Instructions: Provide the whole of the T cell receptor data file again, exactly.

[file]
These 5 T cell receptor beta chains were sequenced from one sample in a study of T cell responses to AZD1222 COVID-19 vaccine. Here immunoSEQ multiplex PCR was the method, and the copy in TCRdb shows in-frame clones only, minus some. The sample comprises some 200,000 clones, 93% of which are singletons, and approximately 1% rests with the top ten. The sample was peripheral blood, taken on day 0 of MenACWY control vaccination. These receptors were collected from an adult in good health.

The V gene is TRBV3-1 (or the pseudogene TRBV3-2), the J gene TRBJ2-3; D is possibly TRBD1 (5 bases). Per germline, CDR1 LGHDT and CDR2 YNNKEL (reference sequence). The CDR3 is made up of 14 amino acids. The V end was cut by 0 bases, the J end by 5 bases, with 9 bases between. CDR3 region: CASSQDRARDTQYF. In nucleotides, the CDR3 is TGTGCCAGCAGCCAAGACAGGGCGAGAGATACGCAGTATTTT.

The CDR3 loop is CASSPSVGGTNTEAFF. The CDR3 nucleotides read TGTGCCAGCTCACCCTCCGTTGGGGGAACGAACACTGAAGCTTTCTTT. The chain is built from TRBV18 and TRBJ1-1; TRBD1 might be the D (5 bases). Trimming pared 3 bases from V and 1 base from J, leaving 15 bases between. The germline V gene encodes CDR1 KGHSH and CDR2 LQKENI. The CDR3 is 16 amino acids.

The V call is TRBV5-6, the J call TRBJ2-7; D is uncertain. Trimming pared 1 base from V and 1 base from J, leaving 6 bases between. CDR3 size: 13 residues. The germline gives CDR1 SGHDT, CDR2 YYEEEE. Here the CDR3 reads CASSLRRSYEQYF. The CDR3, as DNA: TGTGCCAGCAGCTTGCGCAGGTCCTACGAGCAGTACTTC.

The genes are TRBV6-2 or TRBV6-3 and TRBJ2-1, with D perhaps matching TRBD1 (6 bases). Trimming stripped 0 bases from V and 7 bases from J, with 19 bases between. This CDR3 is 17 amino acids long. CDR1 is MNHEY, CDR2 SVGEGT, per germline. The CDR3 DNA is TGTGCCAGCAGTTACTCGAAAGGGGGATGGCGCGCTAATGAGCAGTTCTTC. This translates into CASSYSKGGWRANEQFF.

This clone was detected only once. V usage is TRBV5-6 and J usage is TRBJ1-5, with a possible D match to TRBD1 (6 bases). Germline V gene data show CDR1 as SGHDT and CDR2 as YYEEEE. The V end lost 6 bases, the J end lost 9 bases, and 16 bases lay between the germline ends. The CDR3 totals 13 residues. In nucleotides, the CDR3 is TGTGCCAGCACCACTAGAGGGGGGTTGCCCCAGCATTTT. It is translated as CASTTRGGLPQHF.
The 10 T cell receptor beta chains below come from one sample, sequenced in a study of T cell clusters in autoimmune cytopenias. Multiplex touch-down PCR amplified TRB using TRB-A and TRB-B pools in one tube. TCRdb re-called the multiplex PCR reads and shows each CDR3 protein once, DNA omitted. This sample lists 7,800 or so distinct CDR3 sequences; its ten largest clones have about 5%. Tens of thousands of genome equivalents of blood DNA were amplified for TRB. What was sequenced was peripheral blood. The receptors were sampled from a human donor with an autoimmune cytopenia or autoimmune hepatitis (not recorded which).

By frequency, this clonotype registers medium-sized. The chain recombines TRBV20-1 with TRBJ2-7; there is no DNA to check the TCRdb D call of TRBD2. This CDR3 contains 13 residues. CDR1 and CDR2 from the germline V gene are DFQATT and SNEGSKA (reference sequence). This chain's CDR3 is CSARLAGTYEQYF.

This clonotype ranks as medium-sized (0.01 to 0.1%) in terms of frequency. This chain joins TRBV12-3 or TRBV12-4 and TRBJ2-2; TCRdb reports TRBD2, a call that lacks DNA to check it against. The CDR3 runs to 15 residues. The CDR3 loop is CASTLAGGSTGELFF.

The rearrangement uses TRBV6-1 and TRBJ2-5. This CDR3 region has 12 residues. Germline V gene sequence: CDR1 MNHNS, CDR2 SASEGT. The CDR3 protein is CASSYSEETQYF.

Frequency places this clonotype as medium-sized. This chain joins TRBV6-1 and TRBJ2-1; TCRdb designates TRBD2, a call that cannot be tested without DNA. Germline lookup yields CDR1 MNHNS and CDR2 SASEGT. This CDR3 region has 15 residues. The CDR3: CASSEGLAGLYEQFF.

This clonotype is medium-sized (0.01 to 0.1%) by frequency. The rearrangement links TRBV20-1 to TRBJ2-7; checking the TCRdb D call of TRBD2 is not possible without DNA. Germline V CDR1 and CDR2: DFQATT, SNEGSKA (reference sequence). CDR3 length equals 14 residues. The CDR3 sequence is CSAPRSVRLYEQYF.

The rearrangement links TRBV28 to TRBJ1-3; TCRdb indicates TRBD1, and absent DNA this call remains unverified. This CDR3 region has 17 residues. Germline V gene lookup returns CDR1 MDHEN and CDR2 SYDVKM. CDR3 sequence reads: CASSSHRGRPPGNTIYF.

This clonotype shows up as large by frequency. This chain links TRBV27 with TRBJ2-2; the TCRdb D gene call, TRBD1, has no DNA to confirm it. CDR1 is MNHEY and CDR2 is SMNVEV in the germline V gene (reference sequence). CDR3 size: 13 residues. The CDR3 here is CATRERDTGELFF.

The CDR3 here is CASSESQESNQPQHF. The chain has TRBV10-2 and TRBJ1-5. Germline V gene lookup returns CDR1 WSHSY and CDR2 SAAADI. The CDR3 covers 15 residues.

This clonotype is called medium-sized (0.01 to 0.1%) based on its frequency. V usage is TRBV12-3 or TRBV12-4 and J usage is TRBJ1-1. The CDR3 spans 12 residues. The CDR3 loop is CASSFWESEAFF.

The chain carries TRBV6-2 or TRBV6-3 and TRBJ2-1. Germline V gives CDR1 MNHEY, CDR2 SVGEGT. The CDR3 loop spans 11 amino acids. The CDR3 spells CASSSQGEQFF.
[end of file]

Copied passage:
These 5 T cell receptor beta chains were sequenced from one sample in a study of T cell responses to AZD1222 COVID-19 vaccine. Here immunoSEQ multiplex PCR was the method, and the copy in TCRdb shows in-frame clones only, minus some. The sample comprises some 200,000 clones, 93% of which are singletons, and approximately 1% rests with the top ten. The sample was peripheral blood, taken on day 0 of MenACWY control vaccination. These receptors were collected from an adult in good health.

The V gene is TRBV3-1 (or the pseudogene TRBV3-2), the J gene TRBJ2-3; D is possibly TRBD1 (5 bases). Per germline, CDR1 LGHDT and CDR2 YNNKEL (reference sequence). The CDR3 is made up of 14 amino acids. The V end was cut by 0 bases, the J end by 5 bases, with 9 bases between. CDR3 region: CASSQDRARDTQYF. In nucleotides, the CDR3 is TGTGCCAGCAGCCAAGACAGGGCGAGAGATACGCAGTATTTT.

The CDR3 loop is CASSPSVGGTNTEAFF. The CDR3 nucleotides read TGTGCCAGCTCACCCTCCGTTGGGGGAACGAACACTGAAGCTTTCTTT. The chain is built from TRBV18 and TRBJ1-1; TRBD1 might be the D (5 bases). Trimming pared 3 bases from V and 1 base from J, leaving 15 bases between. The germline V gene encodes CDR1 KGHSH and CDR2 LQKENI. The CDR3 is 16 amino acids.

The V call is TRBV5-6, the J call TRBJ2-7; D is uncertain. Trimming pared 1 base from V and 1 base from J, leaving 6 bases between. CDR3 size: 13 residues. The germline gives CDR1 SGHDT, CDR2 YYEEEE. Here the CDR3 reads CASSLRRSYEQYF. The CDR3, as DNA: TGTGCCAGCAGCTTGCGCAGGTCCTACGAGCAGTACTTC.

The genes are TRBV6-2 or TRBV6-3 and TRBJ2-1, with D perhaps matching TRBD1 (6 bases). Trimming stripped 0 bases from V and 7 bases from J, with 19 bases between. This CDR3 is 17 amino acids long. CDR1 is MNHEY, CDR2 SVGEGT, per germline. The CDR3 DNA is TGTGCCAGCAGTTACTCGAAAGGGGGATGGCGCGCTAATGAGCAGTTCTTC. This translates into CASSYSKGGWRANEQFF.

This clone was detected only once. V usage is TRBV5-6 and J usage is TRBJ1-5, with a possible D match to TRBD1 (6 bases). Germline V gene data show CDR1 as SGHDT and CDR2 as YYEEEE. The V end lost 6 bases, the J end lost 9 bases, and 16 bases lay between the germline ends. The CDR3 totals 13 residues. In nucleotides, the CDR3 is TGTGCCAGCACCACTAGAGGGGGGTTGCCCCAGCATTTT. It is translated as CASTTRGGLPQHF.
The 10 T cell receptor beta chains below come from one sample, sequenced in a study of T cell clusters in autoimmune cytopenias. Multiplex touch-down PCR amplified TRB using TRB-A and TRB-B pools in one tube. TCRdb re-called the multiplex PCR reads and shows each CDR3 protein once, DNA omitted. This sample lists 7,800 or so distinct CDR3 sequences; its ten largest clones have about 5%. Tens of thousands of genome equivalents of blood DNA were amplified for TRB. What was sequenced was peripheral blood. The receptors were sampled from a human donor with an autoimmune cytopenia or autoimmune hepatitis (not recorded which).

By frequency, this clonotype registers medium-sized. The chain recombines TRBV20-1 with TRBJ2-7; there is no DNA to check the TCRdb D call of TRBD2. This CDR3 contains 13 residues. CDR1 and CDR2 from the germline V gene are DFQATT and SNEGSKA (reference sequence). This chain's CDR3 is CSARLAGTYEQYF.

This clonotype ranks as medium-sized (0.01 to 0.1%) in terms of frequency. This chain joins TRBV12-3 or TRBV12-4 and TRBJ2-2; TCRdb reports TRBD2, a call that lacks DNA to check it against. The CDR3 runs to 15 residues. The CDR3 loop is CASTLAGGSTGELFF.

The rearrangement uses TRBV6-1 and TRBJ2-5. This CDR3 region has 12 residues. Germline V gene sequence: CDR1 MNHNS, CDR2 SASEGT. The CDR3 protein is CASSYSEETQYF.

Frequency places this clonotype as medium-sized. This chain joins TRBV6-1 and TRBJ2-1; TCRdb designates TRBD2, a call that cannot be tested without DNA. Germline lookup yields CDR1 MNHNS and CDR2 SASEGT. This CDR3 region has 15 residues. The CDR3: CASSEGLAGLYEQFF.

This clonotype is medium-sized (0.01 to 0.1%) by frequency. The rearrangement links TRBV20-1 to TRBJ2-7; checking the TCRdb D call of TRBD2 is not possible without DNA. Germline V CDR1 and CDR2: DFQATT, SNEGSKA (reference sequence). CDR3 length equals 14 residues. The CDR3 sequence is CSAPRSVRLYEQYF.

The rearrangement links TRBV28 to TRBJ1-3; TCRdb indicates TRBD1, and absent DNA this call remains unverified. This CDR3 region has 17 residues. Germline V gene lookup returns CDR1 MDHEN and CDR2 SYDVKM. CDR3 sequence reads: CASSSHRGRPPGNTIYF.

This clonotype shows up as large by frequency. This chain links TRBV27 with TRBJ2-2; the TCRdb D gene call, TRBD1, has no DNA to confirm it. CDR1 is MNHEY and CDR2 is SMNVEV in the germline V gene (reference sequence). CDR3 size: 13 residues. The CDR3 here is CATRERDTGELFF.

The CDR3 here is CASSESQESNQPQHF. The chain has TRBV10-2 and TRBJ1-5. Germline V gene lookup returns CDR1 WSHSY and CDR2 SAAADI. The CDR3 covers 15 residues.

This clonotype is called medium-sized (0.01 to 0.1%) based on its frequency. V usage is TRBV12-3 or TRBV12-4 and J usage is TRBJ1-1. The CDR3 spans 12 residues. The CDR3 loop is CASSFWESEAFF.

The chain carries TRBV6-2 or TRBV6-3 and TRBJ2-1. Germline V gives CDR1 MNHEY, CDR2 SVGEGT. The CDR3 loop spans 11 amino acids. The CDR3 spells CASSSQGEQFF.